Fête des Vignerons: see you in 20 years!
The Fête des Vignerons – Vevey’s once-in-a-generation winegrowers’ festival – ended on Sunday in spectacular style. In all, 355,000 tickets were snapped up and one million people visited the lakeside town over the three weeks. Yet the CHF100 million ($102 million) event may end with a deficit.
“Don’t wait another 20 years to celebrate,” Daniele Finzi Pasca, the festival’s artistic director, told the 20,000 spectators during the final show in Vevey’s market square on Sunday.
The famous ‘Ranz des vaches’, an Alpine cowherd's song, accompanied by music, cowbells, and the applause and tears of volunteers and spectators, was an emotional send-off for the 12th edition.
"I cried all day," one participant declared.
Critics seem to concur that this year’s festival – a four-times a century event that celebrates the viticulture traditions of the Lavaux and Chablais wine regions – has been an artistic success. The festival, which first started in 1797, attracted a record number of spectators and fans.
Over 25 days, more than one million visitors flocked to the small lakeside town in western Switzerland to soak up the festive atmosphere. Out of 20 planned shows, eighteen took place according to schedule. Four shows had to be postponed or interrupted due to storms. A total of 355,000 tickets were sold out of the 420,000 available.
The evening shows were extremely popular (94% attendance rate). "This is well beyond our expectations," said François Margot, Abbé President of the Confrérie, the private winemakers’ guild that organized the festival. But the day-time shows, intended to allow spectators from far away to make the round trip, only had a 72.5% attendance rate, well below expectations.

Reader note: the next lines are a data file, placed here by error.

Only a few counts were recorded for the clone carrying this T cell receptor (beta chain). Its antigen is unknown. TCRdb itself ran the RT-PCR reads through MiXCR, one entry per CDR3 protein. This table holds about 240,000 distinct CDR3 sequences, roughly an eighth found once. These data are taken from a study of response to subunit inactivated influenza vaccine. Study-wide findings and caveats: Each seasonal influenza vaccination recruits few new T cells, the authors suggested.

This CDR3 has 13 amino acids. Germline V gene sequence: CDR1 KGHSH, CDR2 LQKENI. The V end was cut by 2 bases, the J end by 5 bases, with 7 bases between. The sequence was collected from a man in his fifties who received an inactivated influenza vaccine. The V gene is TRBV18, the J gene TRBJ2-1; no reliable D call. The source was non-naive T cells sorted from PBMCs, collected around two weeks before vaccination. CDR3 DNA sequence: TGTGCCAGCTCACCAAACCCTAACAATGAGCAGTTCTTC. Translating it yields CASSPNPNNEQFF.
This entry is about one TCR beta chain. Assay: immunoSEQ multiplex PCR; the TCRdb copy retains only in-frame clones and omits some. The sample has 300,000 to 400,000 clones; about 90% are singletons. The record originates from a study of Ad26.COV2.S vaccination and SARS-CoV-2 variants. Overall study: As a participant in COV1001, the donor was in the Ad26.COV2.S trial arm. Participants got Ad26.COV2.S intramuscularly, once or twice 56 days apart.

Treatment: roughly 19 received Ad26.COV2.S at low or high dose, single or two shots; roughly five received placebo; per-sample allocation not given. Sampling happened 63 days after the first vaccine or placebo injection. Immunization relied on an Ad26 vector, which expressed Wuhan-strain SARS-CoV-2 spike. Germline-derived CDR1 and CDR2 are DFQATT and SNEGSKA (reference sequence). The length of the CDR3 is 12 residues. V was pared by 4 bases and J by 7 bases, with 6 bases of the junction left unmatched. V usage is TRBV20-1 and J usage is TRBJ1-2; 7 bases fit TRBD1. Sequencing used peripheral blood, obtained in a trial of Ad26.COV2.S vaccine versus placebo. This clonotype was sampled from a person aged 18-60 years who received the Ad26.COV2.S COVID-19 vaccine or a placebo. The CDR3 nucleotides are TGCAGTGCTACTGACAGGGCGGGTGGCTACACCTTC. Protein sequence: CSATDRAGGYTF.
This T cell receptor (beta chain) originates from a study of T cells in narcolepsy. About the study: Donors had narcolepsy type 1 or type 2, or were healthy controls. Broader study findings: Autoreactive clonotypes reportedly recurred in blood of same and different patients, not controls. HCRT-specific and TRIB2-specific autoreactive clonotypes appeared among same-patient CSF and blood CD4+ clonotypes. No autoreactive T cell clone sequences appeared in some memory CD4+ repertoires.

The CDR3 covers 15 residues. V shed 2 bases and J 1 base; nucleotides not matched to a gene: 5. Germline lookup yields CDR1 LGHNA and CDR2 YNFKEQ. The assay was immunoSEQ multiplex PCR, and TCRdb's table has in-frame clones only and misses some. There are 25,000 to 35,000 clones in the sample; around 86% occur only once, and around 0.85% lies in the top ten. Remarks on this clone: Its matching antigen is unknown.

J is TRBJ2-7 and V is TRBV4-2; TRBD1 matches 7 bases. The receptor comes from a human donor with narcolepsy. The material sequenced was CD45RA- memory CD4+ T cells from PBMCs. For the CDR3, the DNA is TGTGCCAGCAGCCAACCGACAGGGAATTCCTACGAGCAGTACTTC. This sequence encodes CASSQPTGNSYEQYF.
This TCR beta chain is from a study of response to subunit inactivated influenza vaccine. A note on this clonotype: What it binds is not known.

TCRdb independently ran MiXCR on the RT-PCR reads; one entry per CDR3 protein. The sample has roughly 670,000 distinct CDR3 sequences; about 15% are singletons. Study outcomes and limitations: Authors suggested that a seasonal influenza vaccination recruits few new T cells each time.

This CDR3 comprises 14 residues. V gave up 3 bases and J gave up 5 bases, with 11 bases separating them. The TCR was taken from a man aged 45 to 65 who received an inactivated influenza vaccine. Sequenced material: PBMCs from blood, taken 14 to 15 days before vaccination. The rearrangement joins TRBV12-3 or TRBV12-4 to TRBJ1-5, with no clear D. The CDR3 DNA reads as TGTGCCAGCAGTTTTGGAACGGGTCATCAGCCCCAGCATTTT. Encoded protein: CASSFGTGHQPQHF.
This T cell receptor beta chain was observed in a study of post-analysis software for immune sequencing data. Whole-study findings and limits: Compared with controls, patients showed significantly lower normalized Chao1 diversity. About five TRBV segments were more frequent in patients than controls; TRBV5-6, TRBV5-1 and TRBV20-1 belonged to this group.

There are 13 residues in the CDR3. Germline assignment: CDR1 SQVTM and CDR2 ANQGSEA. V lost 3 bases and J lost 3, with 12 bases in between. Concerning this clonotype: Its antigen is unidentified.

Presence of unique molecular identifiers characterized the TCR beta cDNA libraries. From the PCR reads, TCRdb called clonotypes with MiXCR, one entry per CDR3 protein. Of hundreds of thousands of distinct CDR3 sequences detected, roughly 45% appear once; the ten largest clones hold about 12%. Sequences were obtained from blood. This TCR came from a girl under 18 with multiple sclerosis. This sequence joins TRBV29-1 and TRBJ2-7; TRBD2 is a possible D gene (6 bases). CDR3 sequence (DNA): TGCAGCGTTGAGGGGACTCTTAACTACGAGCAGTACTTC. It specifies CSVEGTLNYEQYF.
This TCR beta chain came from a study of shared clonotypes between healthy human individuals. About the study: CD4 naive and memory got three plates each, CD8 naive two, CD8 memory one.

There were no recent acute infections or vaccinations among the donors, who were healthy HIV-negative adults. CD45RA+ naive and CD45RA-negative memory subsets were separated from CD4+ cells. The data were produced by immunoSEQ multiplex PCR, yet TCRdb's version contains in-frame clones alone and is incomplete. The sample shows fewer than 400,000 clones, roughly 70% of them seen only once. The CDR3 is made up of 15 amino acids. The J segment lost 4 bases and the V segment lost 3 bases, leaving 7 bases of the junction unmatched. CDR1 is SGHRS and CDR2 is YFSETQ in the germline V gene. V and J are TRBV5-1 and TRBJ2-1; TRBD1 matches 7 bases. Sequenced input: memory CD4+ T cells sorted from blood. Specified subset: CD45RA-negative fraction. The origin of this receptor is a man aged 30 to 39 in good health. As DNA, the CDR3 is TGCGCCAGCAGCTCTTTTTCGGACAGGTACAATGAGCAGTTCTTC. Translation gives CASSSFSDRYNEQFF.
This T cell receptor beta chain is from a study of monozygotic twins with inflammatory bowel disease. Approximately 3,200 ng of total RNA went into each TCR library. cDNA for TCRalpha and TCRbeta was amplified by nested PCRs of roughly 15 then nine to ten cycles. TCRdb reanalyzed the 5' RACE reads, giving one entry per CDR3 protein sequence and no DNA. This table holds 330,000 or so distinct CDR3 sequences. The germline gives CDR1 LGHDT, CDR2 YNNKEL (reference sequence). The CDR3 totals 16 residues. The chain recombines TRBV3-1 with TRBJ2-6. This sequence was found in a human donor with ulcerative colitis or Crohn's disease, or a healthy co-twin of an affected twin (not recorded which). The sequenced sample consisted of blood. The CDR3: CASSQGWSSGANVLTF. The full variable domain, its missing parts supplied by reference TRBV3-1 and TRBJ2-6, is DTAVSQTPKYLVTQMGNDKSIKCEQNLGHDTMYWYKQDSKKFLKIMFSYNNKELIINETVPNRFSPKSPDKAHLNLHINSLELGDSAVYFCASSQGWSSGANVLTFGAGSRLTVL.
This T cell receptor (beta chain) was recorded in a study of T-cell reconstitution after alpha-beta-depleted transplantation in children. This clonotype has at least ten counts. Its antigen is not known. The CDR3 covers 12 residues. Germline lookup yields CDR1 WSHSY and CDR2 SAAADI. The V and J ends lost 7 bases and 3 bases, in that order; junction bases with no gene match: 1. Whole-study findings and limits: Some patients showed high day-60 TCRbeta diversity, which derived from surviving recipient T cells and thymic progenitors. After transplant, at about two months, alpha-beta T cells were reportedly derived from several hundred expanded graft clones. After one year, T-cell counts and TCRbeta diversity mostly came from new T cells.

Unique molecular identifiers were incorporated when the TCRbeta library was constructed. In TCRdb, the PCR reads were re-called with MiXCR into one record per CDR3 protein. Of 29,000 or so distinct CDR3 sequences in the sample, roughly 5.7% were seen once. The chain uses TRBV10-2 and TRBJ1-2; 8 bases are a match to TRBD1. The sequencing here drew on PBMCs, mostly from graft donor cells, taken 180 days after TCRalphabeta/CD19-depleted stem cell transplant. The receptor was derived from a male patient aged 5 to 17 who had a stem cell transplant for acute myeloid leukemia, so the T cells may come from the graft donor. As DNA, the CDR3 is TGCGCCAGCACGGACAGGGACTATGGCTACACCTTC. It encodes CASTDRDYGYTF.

The 2.5-hour performances were also followed by some 400,000 television viewers on Swiss public television, RTS. These figures do not include viewers of TV 5 Monde.
The organisers said that 70% of spectators travelled to Vevey by public transport (train, bus or boat) and spectators left behind 36% less waste than 20 years ago.$
On the final day, hundreds of people queued outside the arena attempting to secure, in vain, last-minute tickets. Precise figures are not yet available, but for the entire festival, an estimated 65,000 tickets went unsold. Consequently, it is almost certain that the $100 million festival budget will not be covered.
Canton Vaud and the town of Vevey might benefit financially from the festival, but there is no agreement in place for them to meet any financial shortfall by the winegrowers’ guild.
Frédéric Hohl, the festival’s executive director, said a couple of weeks were needed to get a clearer picture of the financial situation.
"We don't have all the financial data: that of related products (10% of the budget), discounts on drinks, the exact number of tickets sold which takes account of invitations and rescheduled performances; it's a bit confused,” he said.
Despite these financial concerns, the benefits for local tourism are likely to be huge. Over 1,000 journalists and photographers were accredited for the festival – half from abroad, including the New York Times, CNN, The Guardian, BBC and TF1.
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